In the case of the covenants of grant, the message to be conveyed through the introduction of the works principle did not so much concern the nature of the messianic kingdom, but rather the role of the messianic king. The biblical data indicate that the Lord was pleased to take the exemplary obedience of certain of his servants and to constitute that a typological sign of how the obedience of the coming messianic Servant of the Lord would secure the kingdom and its royal-priestly blessings for himself and for his people. Abraham and David were recipients of such covenants of grant as rewards for faithfulness. Phinehas was another (cf. Num 25:11-13). Each of these individuals had personal hope of heaven only through God’s grace in Jesus Christ, only as a gift received by faith alone. But the conspicuous faithfulness of their lives in general or of certain specific acts of outstanding service they performed was invested by the Lord with typological significance so that they, with reference to a typological manifestation of the kingdom, pointed to Christ as one who also was under a covenant of works and received the grant of the kingdom for the obedient fulfillment of his covenantal mission.

Common to all the displays of obedience that were rewarded with grants of the kingdom in a typological form may be discerned the motif of victory in the holy war against Satan and his earthly forces and followers. Actual military combat is at times involved. The promise of great reward to Abraham in Genesis 15:1 comes on the background of his warrior role in the conflict against the forces of the kings from the east (Gen 14)… It is as if these servants of the Lord had been confronted, like Adam, with a probation-mission, challenging them as guardians of God’s sanctuary to enter into judgment against the Adversary. By their valiant exploits in faithful performance of their mission they typified beforehand the obedient second Adam’s salvation-victory in his judicial combat with Satan and his hosts.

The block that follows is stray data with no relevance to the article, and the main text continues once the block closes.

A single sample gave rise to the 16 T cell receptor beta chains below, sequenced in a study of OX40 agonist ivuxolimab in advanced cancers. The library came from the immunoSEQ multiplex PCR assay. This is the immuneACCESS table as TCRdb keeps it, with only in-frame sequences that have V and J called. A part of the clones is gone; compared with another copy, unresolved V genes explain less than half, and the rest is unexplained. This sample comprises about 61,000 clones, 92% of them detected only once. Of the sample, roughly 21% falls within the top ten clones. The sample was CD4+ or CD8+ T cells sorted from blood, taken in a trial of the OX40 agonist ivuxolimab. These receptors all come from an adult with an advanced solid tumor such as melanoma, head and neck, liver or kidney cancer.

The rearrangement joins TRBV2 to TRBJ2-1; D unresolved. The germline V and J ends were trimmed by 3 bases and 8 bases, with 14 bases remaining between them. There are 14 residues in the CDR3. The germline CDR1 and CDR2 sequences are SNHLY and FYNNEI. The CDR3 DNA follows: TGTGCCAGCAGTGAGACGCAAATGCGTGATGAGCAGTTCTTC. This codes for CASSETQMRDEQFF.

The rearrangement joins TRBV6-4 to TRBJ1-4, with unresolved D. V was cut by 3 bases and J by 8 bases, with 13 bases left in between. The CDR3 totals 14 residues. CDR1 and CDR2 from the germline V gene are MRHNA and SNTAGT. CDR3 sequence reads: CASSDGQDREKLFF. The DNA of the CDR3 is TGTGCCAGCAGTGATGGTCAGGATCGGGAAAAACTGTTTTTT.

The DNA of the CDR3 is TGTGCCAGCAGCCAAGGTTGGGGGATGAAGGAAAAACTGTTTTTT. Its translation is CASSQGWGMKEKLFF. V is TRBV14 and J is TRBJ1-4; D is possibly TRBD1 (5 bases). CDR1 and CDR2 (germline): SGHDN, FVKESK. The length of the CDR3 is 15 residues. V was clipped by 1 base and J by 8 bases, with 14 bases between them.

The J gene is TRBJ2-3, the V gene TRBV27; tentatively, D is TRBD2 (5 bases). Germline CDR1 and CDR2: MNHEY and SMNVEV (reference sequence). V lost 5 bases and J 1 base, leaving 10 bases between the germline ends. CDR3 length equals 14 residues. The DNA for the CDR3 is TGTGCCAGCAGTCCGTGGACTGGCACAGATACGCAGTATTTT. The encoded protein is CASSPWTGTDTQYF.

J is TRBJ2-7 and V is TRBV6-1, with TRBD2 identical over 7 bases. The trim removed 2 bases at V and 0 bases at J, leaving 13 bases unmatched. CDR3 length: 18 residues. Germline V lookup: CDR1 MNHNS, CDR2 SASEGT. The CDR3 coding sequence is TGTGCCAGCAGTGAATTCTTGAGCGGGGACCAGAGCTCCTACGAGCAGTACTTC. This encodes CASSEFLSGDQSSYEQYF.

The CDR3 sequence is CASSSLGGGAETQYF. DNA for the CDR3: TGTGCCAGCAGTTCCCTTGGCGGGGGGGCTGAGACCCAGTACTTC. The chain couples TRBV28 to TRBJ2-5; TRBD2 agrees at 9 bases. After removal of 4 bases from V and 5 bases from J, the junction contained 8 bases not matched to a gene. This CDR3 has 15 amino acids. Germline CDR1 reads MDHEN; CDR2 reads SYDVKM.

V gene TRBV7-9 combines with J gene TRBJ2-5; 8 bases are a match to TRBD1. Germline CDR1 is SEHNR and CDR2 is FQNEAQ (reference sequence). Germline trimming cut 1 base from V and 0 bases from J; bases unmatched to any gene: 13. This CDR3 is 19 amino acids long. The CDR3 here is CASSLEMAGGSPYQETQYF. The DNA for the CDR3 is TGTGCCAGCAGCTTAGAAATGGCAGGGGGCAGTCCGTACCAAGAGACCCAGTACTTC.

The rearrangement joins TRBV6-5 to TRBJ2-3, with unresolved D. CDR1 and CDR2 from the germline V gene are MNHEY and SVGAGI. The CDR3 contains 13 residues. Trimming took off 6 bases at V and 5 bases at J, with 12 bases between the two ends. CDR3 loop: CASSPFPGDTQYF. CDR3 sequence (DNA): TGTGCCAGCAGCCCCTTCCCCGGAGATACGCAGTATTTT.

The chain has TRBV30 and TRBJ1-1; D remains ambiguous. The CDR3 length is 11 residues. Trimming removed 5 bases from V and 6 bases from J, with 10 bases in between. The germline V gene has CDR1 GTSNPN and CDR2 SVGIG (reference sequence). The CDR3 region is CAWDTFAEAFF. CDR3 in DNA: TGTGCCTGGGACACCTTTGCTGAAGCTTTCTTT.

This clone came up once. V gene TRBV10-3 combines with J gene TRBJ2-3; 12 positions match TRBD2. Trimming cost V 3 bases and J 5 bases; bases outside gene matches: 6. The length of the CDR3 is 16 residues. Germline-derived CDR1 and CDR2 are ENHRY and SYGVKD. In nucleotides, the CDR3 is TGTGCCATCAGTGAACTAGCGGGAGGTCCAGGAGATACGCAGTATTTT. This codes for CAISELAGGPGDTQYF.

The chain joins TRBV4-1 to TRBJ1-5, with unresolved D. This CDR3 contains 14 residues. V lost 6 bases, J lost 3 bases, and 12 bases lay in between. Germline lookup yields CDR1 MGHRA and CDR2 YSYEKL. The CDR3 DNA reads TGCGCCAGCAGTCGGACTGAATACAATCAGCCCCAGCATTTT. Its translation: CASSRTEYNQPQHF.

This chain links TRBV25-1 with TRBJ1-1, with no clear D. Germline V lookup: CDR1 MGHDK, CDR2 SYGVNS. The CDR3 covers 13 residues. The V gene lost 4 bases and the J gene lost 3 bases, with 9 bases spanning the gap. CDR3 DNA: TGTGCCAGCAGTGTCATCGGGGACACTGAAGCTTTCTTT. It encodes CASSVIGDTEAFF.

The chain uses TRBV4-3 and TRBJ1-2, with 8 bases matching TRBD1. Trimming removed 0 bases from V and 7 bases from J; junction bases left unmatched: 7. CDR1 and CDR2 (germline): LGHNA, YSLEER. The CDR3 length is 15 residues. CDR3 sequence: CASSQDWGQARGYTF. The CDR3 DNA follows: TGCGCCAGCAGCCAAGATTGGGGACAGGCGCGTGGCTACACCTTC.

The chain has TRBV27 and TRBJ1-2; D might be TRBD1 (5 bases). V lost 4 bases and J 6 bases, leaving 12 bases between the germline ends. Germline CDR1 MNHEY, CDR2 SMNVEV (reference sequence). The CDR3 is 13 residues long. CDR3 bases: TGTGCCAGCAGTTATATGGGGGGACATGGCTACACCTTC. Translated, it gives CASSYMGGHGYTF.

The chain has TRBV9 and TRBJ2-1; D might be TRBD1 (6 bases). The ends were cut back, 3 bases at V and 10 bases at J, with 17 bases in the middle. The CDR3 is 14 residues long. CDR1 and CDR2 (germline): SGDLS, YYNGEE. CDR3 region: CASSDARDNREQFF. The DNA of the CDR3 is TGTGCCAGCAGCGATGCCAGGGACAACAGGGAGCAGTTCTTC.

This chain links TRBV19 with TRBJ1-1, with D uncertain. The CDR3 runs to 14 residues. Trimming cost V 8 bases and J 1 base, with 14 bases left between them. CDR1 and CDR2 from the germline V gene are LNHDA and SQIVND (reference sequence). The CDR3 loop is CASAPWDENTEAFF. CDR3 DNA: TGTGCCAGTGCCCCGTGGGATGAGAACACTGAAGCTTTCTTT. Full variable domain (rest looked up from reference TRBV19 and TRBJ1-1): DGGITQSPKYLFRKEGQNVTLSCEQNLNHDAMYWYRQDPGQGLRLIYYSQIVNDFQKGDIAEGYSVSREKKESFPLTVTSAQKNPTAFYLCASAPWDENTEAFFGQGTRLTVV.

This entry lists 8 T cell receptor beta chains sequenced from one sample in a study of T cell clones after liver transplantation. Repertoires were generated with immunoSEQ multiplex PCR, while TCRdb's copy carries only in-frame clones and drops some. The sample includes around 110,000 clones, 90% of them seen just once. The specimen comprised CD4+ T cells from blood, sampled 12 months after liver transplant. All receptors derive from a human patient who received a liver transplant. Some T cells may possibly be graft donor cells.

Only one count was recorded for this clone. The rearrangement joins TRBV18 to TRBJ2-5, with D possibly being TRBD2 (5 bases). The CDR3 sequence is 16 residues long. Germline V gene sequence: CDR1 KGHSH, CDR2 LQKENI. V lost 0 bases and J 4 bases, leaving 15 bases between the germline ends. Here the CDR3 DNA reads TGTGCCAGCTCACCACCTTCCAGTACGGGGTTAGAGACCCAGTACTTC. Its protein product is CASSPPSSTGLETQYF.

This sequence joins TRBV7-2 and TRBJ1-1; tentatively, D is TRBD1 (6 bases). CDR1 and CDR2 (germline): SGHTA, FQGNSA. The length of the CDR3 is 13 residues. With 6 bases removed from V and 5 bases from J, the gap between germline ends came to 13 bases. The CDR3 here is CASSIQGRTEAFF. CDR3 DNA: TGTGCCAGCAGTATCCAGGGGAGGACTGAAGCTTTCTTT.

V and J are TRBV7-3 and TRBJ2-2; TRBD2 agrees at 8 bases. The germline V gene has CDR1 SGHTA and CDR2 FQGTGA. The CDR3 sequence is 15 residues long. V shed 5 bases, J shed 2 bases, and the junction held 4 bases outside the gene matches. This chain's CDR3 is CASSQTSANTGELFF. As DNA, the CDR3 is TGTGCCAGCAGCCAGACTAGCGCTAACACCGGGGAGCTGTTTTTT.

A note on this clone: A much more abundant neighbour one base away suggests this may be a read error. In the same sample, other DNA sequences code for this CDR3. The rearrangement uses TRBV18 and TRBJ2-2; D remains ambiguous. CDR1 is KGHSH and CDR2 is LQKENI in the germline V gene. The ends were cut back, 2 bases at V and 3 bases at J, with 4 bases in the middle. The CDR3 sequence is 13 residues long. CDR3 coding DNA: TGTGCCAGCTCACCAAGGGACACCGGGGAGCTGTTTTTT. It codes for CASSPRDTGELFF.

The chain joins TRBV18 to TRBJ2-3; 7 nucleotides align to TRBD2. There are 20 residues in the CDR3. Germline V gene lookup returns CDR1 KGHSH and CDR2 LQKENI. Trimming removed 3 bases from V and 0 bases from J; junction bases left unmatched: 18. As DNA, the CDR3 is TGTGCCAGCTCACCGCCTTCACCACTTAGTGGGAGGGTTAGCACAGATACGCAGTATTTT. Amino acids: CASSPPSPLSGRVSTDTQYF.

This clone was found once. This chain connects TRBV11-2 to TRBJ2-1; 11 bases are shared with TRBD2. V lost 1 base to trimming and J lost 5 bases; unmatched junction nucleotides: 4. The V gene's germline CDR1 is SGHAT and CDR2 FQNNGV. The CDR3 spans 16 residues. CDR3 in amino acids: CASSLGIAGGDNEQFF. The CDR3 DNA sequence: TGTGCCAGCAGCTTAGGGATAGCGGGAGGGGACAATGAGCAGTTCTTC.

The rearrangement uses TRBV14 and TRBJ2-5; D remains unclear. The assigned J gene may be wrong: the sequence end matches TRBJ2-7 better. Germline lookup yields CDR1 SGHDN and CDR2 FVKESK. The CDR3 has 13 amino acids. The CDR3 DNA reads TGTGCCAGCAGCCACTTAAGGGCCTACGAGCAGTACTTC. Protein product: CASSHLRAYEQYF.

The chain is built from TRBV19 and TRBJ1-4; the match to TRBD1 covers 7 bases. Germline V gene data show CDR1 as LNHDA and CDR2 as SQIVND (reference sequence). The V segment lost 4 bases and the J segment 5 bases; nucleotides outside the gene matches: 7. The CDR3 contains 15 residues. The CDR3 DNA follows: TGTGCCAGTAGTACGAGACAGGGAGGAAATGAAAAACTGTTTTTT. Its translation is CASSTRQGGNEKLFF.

These other covenants of grant will be discussed further below, particularly the case of Abraham and his double role, serving as the great example of justification by faith, and yet, with respect to the typological phase of the kingdom, viewed as the recipient of a divine grant based on his obedience, a grant which God honored in bestowing the typological kingdom on the Israelites. Hence, though Israel’s original reception of the typological kingdom under the Mosaic Covenant was not a grant bestowed on the ground of the Israelites’ past performance, it may be construed as the carrying out of the Lord’s grant to Abraham for his accomplishments of faith. (KP 237-9)

As just seen, Kline referred to Abraham as one who was “also” under a covenant of works like Christ. Like Adam, Abraham was given a probation-mission. Abraham passed his probation. As a result, he was granted the reward of the typological kingdom of Israel and the role of being father of the Messiah (as we saw in Part 2). This reward was a covenantal reward (all royal grants are, by definition, covenantal). Commenting on Genesis 22, Kline said

Another display of outstanding covenantal obedience by Abraham, the most remarkable of all, was the occasion for a second divine disclosure presenting the blessings of the Abrahamic Covenant as a divine grant for the servant’s work of obedience. (KLP 324)

It should be noted that the redemptive historical blessings that God granted Abraham in Genesis 22 upon successful completion of his probation are the blessings originally promised in Gen 12 and subsequently repeated throughout the intervening chapters. These blessings are promised in Gen 15. Recall Kline said “Common to all the displays of obedience that were rewarded with grants of the kingdom in a typlogical form… The promise of a great reward to Abraham in Genesis 15:1 comes on the background of his warrior role.” (KP 238) That is, Kline understood the Gen 15 revelation of the Abrahamic Covenant to be a royal grant for Abraham’s faithfulness. Throughout all of its iterations, the redemptive historical blessings of the Abrahamic Covenant are conditioned upon his obedience, his fulfillment of the covenant terms. Thus the Abrahamic Covenant, at the upper, redemptive historical level was a royal grant proposal successfully fulfilled.